The bacterium Staphylococcus aureus can cause illness, often referred to as Staph infections; when those infections get into bone, they become very serious. Researchers at Vanderbilt University Medical Center have now identified the mechanisms that these microbes use so they can live in bone tissue. Presenting their findings at the annual meeting of the American Society for Microbiology, ASM Microbe, this study showed how pathogens like S. aureus can use bone tissue for its nutritional needs.
S. aureus can be a harmless bacterium that exists in our airways and skin, but there are also strains that can produce toxic compounds. It's also dangerous if the microbe moves further into the body. S. aureus can infect bone (a condition called osteomyelitis), even though bone is a tissue that cycles through cell growth and destruction, and is an environment that’s low in oxygen. The researchers wanted to know more; they knew of many cases in which the bacterium took up residence there.
"For this reason, many patients with bone infection require surgeries to remove infected or damaged bone," said the lead author of the work, Jim Cassat, M.D., Ph.D., Associate Director, Vanderbilt Institute for Infection, Immunology, and Inflammation. ”Our lab studies osteomyelitis with the goal of defining how bacterial pathogens survive in such a dynamic environment, how bone cells sense and respond to bacterial pathogens, and how immune responses crosstalk with bone turnover."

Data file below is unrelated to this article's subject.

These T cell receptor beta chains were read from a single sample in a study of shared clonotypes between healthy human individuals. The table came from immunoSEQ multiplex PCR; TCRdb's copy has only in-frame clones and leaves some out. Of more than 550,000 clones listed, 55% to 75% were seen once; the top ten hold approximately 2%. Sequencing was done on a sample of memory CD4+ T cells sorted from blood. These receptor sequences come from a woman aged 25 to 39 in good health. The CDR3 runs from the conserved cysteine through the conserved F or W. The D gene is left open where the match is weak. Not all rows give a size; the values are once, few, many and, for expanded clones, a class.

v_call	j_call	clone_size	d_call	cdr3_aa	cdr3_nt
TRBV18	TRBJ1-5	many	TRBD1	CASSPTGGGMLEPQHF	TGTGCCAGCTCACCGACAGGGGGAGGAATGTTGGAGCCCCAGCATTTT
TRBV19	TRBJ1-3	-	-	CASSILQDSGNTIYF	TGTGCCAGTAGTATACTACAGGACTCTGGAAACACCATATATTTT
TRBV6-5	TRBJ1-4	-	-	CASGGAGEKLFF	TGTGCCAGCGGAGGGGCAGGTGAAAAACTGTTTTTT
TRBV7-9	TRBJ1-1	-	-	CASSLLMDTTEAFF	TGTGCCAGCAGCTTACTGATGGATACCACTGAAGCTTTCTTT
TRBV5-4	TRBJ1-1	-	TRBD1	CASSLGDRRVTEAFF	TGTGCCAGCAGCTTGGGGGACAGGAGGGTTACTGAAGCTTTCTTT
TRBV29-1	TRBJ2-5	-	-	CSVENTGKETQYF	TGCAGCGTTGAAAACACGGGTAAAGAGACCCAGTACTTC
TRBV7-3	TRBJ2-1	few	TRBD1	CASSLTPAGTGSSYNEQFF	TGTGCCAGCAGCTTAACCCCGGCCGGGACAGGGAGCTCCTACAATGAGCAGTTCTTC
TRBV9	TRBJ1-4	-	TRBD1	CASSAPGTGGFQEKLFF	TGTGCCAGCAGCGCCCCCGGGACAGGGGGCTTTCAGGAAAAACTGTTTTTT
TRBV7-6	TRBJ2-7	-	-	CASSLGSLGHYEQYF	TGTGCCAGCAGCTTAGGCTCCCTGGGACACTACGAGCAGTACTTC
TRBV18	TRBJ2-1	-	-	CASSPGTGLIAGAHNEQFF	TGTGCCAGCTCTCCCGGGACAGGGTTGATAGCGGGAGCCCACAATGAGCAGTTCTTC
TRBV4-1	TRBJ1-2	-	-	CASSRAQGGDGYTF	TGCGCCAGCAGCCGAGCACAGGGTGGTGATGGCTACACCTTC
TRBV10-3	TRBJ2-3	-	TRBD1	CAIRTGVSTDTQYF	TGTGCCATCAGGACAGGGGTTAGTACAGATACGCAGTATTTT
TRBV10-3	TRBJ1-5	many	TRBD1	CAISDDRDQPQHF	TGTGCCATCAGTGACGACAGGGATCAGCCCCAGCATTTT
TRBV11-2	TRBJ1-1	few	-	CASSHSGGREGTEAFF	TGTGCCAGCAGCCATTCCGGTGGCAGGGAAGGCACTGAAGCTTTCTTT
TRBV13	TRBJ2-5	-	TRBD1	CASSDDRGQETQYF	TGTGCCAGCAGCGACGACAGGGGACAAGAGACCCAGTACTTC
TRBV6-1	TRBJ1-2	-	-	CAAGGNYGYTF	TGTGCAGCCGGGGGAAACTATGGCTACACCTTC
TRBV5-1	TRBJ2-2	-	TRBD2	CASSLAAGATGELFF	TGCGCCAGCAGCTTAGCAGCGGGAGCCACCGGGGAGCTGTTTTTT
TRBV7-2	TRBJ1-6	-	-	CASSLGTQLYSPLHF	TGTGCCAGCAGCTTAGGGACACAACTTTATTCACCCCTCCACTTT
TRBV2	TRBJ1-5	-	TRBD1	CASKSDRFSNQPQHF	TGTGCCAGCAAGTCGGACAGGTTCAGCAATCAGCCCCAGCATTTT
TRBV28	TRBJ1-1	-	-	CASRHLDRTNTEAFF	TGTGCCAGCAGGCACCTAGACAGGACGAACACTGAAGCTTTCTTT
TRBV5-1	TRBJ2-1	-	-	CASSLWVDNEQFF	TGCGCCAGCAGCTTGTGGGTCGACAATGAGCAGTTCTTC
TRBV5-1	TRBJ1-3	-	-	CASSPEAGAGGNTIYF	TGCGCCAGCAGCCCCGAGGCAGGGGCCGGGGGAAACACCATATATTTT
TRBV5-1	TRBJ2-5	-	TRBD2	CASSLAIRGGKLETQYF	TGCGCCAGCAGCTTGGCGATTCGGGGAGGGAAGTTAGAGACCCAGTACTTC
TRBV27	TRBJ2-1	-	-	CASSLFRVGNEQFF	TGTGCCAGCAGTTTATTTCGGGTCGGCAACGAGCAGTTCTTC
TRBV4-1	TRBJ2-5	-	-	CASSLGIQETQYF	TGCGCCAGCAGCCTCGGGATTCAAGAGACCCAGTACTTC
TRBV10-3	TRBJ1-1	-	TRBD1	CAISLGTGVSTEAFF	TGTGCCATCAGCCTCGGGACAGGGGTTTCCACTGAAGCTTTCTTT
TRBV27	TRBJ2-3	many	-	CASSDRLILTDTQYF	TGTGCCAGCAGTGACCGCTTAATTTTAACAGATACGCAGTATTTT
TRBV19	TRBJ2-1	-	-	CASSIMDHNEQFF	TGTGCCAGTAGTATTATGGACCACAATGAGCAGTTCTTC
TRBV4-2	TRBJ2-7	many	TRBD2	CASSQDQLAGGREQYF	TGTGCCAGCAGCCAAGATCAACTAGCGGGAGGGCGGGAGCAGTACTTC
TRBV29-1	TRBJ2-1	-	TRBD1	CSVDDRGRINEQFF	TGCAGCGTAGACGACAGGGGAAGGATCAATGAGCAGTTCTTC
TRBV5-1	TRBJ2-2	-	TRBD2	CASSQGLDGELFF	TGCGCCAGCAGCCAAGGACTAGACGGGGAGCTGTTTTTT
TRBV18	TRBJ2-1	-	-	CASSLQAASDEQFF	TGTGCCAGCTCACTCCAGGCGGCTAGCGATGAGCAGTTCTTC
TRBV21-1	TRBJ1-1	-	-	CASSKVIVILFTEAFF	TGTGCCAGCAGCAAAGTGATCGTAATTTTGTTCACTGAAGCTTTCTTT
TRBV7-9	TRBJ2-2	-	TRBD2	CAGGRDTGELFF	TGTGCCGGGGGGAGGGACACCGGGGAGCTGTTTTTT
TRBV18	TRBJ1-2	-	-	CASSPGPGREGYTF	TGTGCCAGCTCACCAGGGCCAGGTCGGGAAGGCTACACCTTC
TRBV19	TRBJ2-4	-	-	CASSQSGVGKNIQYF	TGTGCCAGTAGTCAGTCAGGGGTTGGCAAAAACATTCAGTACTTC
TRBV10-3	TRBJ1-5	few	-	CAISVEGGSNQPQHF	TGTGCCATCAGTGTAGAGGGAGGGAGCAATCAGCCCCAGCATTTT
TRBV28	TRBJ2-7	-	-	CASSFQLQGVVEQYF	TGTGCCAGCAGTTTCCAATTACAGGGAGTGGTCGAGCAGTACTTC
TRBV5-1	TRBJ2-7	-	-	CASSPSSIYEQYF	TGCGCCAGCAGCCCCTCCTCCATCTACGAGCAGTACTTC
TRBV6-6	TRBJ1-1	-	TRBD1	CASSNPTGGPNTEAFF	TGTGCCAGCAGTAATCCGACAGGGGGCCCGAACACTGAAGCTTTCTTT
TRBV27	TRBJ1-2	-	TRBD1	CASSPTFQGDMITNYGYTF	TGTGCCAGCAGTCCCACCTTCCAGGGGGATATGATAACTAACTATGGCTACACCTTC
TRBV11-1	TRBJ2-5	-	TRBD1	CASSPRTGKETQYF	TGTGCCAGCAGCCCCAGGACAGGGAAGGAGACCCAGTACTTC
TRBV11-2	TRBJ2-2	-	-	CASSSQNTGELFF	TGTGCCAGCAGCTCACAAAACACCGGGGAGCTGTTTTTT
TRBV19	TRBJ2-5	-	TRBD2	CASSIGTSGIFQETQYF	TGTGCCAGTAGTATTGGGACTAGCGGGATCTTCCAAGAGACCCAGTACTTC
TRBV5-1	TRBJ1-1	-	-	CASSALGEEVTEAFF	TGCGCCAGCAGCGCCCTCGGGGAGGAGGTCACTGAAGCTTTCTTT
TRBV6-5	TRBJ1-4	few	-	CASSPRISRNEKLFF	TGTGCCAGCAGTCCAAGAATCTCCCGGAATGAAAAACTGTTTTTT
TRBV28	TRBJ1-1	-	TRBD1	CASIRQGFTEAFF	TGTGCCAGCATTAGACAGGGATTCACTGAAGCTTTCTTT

The researchers tested mutated bacterial strains in which various pathways had been rendered inactive. Then those strains were given only bone to survive. The test identified the pathways that were essential for the microbe's survival in bone tissue.
"We found that S. aureus needs to synthesize certain amino acids itself, rather than relying on the host nutrients," revealed Cassat.
There are thirteen critical metabolites that life needs to build molecules and keep cells fueled and alive. The investigators looked at how S. aureus gets the material from its host to make and use them in its cellular pathways. "Because these particular amino acid biosynthesis pathways are found only in microbes and plants, they might be particularly attractive targets for the development of new antimicrobial compounds," said Dr. Cassat.
This work sheds light on a common bacterial pathogen, one which can cause infection and destruction in many different tissues of the body. That tissue destruction interferes with therapeutics, which then can’t reach the site of infection.
You can learn more about the illness caused by S. aureus from the video.